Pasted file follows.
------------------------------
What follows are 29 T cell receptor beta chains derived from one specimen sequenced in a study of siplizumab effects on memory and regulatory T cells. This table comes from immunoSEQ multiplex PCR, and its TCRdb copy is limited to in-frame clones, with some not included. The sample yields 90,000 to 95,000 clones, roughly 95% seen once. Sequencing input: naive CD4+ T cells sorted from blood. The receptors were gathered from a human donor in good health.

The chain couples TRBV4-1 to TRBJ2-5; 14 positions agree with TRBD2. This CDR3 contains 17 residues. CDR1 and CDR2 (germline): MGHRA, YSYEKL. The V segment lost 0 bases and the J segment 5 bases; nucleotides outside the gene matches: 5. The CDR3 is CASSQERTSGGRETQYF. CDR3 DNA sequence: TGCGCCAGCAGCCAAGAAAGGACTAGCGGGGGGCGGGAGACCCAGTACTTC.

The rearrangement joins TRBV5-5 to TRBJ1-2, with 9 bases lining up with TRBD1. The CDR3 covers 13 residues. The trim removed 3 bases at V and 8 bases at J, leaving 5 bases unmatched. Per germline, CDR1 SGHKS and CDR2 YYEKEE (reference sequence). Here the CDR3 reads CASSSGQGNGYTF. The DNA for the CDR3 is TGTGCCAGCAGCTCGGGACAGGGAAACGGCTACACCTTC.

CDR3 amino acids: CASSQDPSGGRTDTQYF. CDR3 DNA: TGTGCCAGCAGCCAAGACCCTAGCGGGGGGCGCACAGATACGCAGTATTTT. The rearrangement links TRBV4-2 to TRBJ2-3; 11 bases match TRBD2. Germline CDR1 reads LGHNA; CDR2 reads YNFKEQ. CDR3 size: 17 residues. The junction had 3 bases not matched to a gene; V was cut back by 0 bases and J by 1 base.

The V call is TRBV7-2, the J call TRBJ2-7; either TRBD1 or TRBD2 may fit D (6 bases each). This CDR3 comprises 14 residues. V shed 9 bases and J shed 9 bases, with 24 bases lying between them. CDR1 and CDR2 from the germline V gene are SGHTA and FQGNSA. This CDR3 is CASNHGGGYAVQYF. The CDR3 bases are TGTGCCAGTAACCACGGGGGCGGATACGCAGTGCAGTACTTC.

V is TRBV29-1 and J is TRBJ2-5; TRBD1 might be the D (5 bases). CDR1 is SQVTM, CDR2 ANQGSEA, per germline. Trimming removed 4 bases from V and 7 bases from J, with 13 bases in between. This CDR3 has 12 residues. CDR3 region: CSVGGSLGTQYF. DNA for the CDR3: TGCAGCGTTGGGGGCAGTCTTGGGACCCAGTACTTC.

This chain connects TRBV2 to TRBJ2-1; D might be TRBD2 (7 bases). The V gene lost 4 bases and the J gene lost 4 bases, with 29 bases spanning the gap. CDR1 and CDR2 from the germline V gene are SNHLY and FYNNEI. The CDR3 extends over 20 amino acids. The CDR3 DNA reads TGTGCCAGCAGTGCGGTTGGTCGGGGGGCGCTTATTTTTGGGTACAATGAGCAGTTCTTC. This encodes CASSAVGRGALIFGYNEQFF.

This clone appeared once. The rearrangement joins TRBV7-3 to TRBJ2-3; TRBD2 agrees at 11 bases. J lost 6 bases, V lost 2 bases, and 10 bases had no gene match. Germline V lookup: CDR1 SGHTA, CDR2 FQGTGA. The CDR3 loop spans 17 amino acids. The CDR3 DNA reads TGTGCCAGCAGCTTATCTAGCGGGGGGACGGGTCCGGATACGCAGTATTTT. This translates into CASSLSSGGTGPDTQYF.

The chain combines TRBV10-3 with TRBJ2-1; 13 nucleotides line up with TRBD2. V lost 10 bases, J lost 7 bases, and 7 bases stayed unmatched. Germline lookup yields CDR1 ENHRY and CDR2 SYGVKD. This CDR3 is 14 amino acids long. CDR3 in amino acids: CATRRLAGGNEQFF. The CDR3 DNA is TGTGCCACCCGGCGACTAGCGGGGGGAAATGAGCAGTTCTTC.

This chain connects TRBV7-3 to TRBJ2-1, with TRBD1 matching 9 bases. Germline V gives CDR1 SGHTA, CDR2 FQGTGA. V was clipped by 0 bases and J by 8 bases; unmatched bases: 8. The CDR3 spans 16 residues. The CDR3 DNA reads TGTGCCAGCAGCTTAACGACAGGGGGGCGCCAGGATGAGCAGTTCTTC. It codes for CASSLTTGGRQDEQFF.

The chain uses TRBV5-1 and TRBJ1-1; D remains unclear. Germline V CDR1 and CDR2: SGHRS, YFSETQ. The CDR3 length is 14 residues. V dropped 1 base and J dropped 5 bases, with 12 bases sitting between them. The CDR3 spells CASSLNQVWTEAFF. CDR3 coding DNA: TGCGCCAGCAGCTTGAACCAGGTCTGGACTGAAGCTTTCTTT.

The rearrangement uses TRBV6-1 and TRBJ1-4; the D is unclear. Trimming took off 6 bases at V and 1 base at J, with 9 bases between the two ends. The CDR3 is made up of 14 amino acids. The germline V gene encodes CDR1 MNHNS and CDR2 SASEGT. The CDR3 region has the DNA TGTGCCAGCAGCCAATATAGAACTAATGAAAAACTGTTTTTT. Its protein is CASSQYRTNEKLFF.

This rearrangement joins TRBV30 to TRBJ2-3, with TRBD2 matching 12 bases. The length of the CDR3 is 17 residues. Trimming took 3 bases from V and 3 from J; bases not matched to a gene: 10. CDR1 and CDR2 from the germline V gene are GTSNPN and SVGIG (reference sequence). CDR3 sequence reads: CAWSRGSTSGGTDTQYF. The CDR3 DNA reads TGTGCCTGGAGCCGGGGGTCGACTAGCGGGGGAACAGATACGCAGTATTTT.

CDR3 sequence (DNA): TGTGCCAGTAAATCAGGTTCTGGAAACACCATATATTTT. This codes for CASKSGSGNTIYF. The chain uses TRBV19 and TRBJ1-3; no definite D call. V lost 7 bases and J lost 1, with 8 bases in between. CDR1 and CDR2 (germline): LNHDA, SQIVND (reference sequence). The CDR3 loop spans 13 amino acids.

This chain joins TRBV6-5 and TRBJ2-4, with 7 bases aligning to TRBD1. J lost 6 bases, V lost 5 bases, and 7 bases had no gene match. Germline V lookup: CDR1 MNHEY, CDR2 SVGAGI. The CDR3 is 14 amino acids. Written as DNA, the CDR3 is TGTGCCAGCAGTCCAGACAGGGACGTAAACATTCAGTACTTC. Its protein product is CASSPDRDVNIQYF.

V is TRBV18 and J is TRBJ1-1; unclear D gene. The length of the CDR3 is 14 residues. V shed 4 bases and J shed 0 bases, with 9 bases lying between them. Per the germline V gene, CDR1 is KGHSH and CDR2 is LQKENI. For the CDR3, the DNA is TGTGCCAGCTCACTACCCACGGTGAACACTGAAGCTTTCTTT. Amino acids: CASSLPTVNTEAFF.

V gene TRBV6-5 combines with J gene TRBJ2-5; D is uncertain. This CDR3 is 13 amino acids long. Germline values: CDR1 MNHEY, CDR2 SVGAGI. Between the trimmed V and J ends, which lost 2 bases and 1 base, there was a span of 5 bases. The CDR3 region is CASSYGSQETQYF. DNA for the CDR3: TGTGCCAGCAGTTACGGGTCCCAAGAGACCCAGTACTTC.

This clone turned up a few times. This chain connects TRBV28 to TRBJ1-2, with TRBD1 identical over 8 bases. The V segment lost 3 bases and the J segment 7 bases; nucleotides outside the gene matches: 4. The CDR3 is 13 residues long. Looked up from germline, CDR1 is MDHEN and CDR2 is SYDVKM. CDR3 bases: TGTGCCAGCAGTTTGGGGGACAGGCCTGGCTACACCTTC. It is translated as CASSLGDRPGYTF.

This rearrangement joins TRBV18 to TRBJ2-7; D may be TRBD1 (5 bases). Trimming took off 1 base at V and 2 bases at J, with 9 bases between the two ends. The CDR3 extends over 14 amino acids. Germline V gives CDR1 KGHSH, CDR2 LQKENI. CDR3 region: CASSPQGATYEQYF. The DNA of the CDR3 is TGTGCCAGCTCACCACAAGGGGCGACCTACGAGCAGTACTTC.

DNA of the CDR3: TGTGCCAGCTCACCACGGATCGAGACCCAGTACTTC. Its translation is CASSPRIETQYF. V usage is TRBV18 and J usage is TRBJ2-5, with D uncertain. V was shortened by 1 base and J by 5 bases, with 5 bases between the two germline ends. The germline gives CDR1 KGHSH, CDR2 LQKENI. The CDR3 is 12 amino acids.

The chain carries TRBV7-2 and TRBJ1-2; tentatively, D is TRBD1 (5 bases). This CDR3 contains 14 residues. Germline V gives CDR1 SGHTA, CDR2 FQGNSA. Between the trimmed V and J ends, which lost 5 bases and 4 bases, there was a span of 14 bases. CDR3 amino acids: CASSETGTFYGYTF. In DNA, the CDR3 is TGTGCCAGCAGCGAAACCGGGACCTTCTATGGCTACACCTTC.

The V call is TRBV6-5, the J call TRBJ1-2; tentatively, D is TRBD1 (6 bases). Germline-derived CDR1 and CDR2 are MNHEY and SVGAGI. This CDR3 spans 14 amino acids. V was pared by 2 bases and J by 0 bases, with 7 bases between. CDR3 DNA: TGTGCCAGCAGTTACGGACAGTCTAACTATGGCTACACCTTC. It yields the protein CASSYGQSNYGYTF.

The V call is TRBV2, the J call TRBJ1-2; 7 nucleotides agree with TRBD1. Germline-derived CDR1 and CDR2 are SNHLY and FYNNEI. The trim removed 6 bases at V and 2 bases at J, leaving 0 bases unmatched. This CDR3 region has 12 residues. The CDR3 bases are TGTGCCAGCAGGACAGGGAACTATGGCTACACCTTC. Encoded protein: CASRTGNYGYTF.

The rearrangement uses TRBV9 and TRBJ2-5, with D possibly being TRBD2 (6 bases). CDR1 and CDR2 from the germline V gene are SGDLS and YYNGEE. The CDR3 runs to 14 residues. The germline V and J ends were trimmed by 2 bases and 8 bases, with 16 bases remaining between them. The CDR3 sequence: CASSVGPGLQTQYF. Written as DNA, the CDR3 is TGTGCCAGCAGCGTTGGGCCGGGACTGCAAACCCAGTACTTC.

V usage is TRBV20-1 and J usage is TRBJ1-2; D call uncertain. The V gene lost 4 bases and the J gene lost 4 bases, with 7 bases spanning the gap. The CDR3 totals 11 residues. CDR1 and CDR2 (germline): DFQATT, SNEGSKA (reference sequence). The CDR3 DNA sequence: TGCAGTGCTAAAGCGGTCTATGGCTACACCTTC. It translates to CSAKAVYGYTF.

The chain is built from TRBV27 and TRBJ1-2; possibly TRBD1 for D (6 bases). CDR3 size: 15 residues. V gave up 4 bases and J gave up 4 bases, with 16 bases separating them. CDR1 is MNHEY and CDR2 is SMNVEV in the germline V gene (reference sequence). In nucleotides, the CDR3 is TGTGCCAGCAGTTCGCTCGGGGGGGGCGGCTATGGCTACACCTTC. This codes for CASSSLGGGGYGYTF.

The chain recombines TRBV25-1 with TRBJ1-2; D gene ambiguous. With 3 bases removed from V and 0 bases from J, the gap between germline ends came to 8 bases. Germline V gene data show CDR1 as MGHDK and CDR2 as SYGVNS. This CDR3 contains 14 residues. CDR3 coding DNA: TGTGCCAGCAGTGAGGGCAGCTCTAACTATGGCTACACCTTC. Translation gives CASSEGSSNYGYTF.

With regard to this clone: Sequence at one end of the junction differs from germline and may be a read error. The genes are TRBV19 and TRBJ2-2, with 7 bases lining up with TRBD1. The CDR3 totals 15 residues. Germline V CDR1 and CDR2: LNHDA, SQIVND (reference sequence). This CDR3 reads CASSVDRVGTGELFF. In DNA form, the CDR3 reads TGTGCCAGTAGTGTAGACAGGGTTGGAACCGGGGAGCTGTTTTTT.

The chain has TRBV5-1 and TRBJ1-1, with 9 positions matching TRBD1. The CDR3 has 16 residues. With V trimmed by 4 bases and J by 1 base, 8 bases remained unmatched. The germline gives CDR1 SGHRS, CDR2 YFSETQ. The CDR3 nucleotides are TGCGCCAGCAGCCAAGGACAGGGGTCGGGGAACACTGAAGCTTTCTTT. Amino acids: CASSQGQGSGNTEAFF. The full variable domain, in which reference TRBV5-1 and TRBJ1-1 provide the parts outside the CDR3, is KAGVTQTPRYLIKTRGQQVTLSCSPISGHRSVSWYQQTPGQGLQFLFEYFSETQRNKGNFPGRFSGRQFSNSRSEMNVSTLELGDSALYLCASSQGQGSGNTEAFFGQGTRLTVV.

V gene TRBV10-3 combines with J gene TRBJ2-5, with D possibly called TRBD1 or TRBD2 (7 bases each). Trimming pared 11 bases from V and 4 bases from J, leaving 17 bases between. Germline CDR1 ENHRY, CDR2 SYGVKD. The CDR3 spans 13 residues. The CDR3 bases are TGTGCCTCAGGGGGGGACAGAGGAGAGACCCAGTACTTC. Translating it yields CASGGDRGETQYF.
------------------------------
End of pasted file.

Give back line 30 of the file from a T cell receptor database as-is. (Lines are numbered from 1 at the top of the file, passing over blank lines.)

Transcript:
V gene TRBV10-3 combines with J gene TRBJ2-5, with D possibly called TRBD1 or TRBD2 (7 bases each). Trimming pared 11 bases from V and 4 bases from J, leaving 17 bases between. Germline CDR1 ENHRY, CDR2 SYGVKD. The CDR3 spans 13 residues. The CDR3 bases are TGTGCCTCAGGGGGGGACAGAGGAGAGACCCAGTACTTC. Translating it yields CASGGDRGETQYF.